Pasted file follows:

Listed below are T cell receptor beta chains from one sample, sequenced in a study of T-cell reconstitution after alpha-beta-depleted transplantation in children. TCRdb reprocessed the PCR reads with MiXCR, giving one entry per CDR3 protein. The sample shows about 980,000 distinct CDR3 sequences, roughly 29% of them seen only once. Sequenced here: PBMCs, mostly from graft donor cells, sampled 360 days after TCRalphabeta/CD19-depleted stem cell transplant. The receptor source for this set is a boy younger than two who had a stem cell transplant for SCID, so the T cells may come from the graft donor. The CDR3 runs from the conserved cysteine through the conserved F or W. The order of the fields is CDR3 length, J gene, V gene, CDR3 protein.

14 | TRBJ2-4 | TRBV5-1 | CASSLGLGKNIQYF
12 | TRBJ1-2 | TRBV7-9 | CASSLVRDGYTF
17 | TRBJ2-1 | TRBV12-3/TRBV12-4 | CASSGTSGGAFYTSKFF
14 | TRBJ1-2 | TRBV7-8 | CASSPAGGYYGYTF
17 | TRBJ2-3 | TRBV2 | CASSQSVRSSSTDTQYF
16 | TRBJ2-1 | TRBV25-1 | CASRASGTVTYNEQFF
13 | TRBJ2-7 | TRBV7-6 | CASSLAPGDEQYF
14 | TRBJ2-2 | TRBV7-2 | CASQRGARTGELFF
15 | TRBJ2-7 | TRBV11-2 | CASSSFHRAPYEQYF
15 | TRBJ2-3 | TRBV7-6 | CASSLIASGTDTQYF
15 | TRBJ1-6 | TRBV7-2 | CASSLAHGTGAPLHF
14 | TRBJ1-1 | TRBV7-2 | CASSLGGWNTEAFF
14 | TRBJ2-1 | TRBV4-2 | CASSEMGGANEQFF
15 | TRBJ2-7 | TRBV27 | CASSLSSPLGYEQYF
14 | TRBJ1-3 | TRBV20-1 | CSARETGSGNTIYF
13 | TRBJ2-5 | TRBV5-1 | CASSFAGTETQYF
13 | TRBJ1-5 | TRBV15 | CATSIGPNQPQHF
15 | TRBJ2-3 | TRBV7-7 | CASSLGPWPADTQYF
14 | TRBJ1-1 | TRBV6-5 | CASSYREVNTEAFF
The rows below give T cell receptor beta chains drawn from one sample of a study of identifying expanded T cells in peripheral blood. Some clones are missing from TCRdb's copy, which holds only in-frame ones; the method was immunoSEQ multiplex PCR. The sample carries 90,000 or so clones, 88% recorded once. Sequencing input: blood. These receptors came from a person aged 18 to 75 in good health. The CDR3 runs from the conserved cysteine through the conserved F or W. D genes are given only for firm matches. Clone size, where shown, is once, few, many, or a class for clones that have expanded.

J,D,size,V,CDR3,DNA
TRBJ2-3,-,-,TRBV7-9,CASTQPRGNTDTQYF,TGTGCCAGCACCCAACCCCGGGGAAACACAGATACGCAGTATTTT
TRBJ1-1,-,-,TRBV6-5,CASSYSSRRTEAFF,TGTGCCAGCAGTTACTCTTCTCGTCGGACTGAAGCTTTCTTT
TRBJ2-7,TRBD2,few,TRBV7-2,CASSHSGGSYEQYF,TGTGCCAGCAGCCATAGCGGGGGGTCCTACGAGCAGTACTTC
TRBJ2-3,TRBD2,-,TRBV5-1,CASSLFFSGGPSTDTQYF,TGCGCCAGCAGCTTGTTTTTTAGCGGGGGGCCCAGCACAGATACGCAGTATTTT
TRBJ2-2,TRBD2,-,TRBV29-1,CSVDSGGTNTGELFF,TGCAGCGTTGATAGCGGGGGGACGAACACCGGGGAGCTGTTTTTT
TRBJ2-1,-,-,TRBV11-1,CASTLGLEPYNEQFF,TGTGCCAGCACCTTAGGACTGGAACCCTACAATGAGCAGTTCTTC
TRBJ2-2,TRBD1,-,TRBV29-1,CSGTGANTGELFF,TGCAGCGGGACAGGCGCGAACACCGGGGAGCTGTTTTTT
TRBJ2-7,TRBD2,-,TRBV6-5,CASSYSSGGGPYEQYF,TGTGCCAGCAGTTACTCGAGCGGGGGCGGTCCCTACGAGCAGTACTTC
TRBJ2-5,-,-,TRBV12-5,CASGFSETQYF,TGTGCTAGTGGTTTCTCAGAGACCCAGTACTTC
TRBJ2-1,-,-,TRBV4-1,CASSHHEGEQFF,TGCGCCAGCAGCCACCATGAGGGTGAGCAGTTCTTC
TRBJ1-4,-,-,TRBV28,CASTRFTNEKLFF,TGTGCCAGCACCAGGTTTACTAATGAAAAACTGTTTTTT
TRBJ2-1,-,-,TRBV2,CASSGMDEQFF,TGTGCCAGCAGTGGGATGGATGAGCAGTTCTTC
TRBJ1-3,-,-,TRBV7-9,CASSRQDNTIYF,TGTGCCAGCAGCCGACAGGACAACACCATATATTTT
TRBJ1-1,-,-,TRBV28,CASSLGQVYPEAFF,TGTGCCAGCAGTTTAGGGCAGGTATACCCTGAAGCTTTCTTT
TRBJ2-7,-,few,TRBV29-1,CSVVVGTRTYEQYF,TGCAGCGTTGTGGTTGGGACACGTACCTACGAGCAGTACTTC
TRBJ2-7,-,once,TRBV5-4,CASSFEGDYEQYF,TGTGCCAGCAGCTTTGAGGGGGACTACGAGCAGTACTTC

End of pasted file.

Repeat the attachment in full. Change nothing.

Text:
Listed below are T cell receptor beta chains from one sample, sequenced in a study of T-cell reconstitution after alpha-beta-depleted transplantation in children. TCRdb reprocessed the PCR reads with MiXCR, giving one entry per CDR3 protein. The sample shows about 980,000 distinct CDR3 sequences, roughly 29% of them seen only once. Sequenced here: PBMCs, mostly from graft donor cells, sampled 360 days after TCRalphabeta/CD19-depleted stem cell transplant. The receptor source for this set is a boy younger than two who had a stem cell transplant for SCID, so the T cells may come from the graft donor. The CDR3 runs from the conserved cysteine through the conserved F or W. The order of the fields is CDR3 length, J gene, V gene, CDR3 protein.

14 | TRBJ2-4 | TRBV5-1 | CASSLGLGKNIQYF
12 | TRBJ1-2 | TRBV7-9 | CASSLVRDGYTF
17 | TRBJ2-1 | TRBV12-3/TRBV12-4 | CASSGTSGGAFYTSKFF
14 | TRBJ1-2 | TRBV7-8 | CASSPAGGYYGYTF
17 | TRBJ2-3 | TRBV2 | CASSQSVRSSSTDTQYF
16 | TRBJ2-1 | TRBV25-1 | CASRASGTVTYNEQFF
13 | TRBJ2-7 | TRBV7-6 | CASSLAPGDEQYF
14 | TRBJ2-2 | TRBV7-2 | CASQRGARTGELFF
15 | TRBJ2-7 | TRBV11-2 | CASSSFHRAPYEQYF
15 | TRBJ2-3 | TRBV7-6 | CASSLIASGTDTQYF
15 | TRBJ1-6 | TRBV7-2 | CASSLAHGTGAPLHF
14 | TRBJ1-1 | TRBV7-2 | CASSLGGWNTEAFF
14 | TRBJ2-1 | TRBV4-2 | CASSEMGGANEQFF
15 | TRBJ2-7 | TRBV27 | CASSLSSPLGYEQYF
14 | TRBJ1-3 | TRBV20-1 | CSARETGSGNTIYF
13 | TRBJ2-5 | TRBV5-1 | CASSFAGTETQYF
13 | TRBJ1-5 | TRBV15 | CATSIGPNQPQHF
15 | TRBJ2-3 | TRBV7-7 | CASSLGPWPADTQYF
14 | TRBJ1-1 | TRBV6-5 | CASSYREVNTEAFF
The rows below give T cell receptor beta chains drawn from one sample of a study of identifying expanded T cells in peripheral blood. Some clones are missing from TCRdb's copy, which holds only in-frame ones; the method was immunoSEQ multiplex PCR. The sample carries 90,000 or so clones, 88% recorded once. Sequencing input: blood. These receptors came from a person aged 18 to 75 in good health. The CDR3 runs from the conserved cysteine through the conserved F or W. D genes are given only for firm matches. Clone size, where shown, is once, few, many, or a class for clones that have expanded.

J,D,size,V,CDR3,DNA
TRBJ2-3,-,-,TRBV7-9,CASTQPRGNTDTQYF,TGTGCCAGCACCCAACCCCGGGGAAACACAGATACGCAGTATTTT
TRBJ1-1,-,-,TRBV6-5,CASSYSSRRTEAFF,TGTGCCAGCAGTTACTCTTCTCGTCGGACTGAAGCTTTCTTT
TRBJ2-7,TRBD2,few,TRBV7-2,CASSHSGGSYEQYF,TGTGCCAGCAGCCATAGCGGGGGGTCCTACGAGCAGTACTTC
TRBJ2-3,TRBD2,-,TRBV5-1,CASSLFFSGGPSTDTQYF,TGCGCCAGCAGCTTGTTTTTTAGCGGGGGGCCCAGCACAGATACGCAGTATTTT
TRBJ2-2,TRBD2,-,TRBV29-1,CSVDSGGTNTGELFF,TGCAGCGTTGATAGCGGGGGGACGAACACCGGGGAGCTGTTTTTT
TRBJ2-1,-,-,TRBV11-1,CASTLGLEPYNEQFF,TGTGCCAGCACCTTAGGACTGGAACCCTACAATGAGCAGTTCTTC
TRBJ2-2,TRBD1,-,TRBV29-1,CSGTGANTGELFF,TGCAGCGGGACAGGCGCGAACACCGGGGAGCTGTTTTTT
TRBJ2-7,TRBD2,-,TRBV6-5,CASSYSSGGGPYEQYF,TGTGCCAGCAGTTACTCGAGCGGGGGCGGTCCCTACGAGCAGTACTTC
TRBJ2-5,-,-,TRBV12-5,CASGFSETQYF,TGTGCTAGTGGTTTCTCAGAGACCCAGTACTTC
TRBJ2-1,-,-,TRBV4-1,CASSHHEGEQFF,TGCGCCAGCAGCCACCATGAGGGTGAGCAGTTCTTC
TRBJ1-4,-,-,TRBV28,CASTRFTNEKLFF,TGTGCCAGCACCAGGTTTACTAATGAAAAACTGTTTTTT
TRBJ2-1,-,-,TRBV2,CASSGMDEQFF,TGTGCCAGCAGTGGGATGGATGAGCAGTTCTTC
TRBJ1-3,-,-,TRBV7-9,CASSRQDNTIYF,TGTGCCAGCAGCCGACAGGACAACACCATATATTTT
TRBJ1-1,-,-,TRBV28,CASSLGQVYPEAFF,TGTGCCAGCAGTTTAGGGCAGGTATACCCTGAAGCTTTCTTT
TRBJ2-7,-,few,TRBV29-1,CSVVVGTRTYEQYF,TGCAGCGTTGTGGTTGGGACACGTACCTACGAGCAGTACTTC
TRBJ2-7,-,once,TRBV5-4,CASSFEGDYEQYF,TGTGCCAGCAGCTTTGAGGGGGACTACGAGCAGTACTTC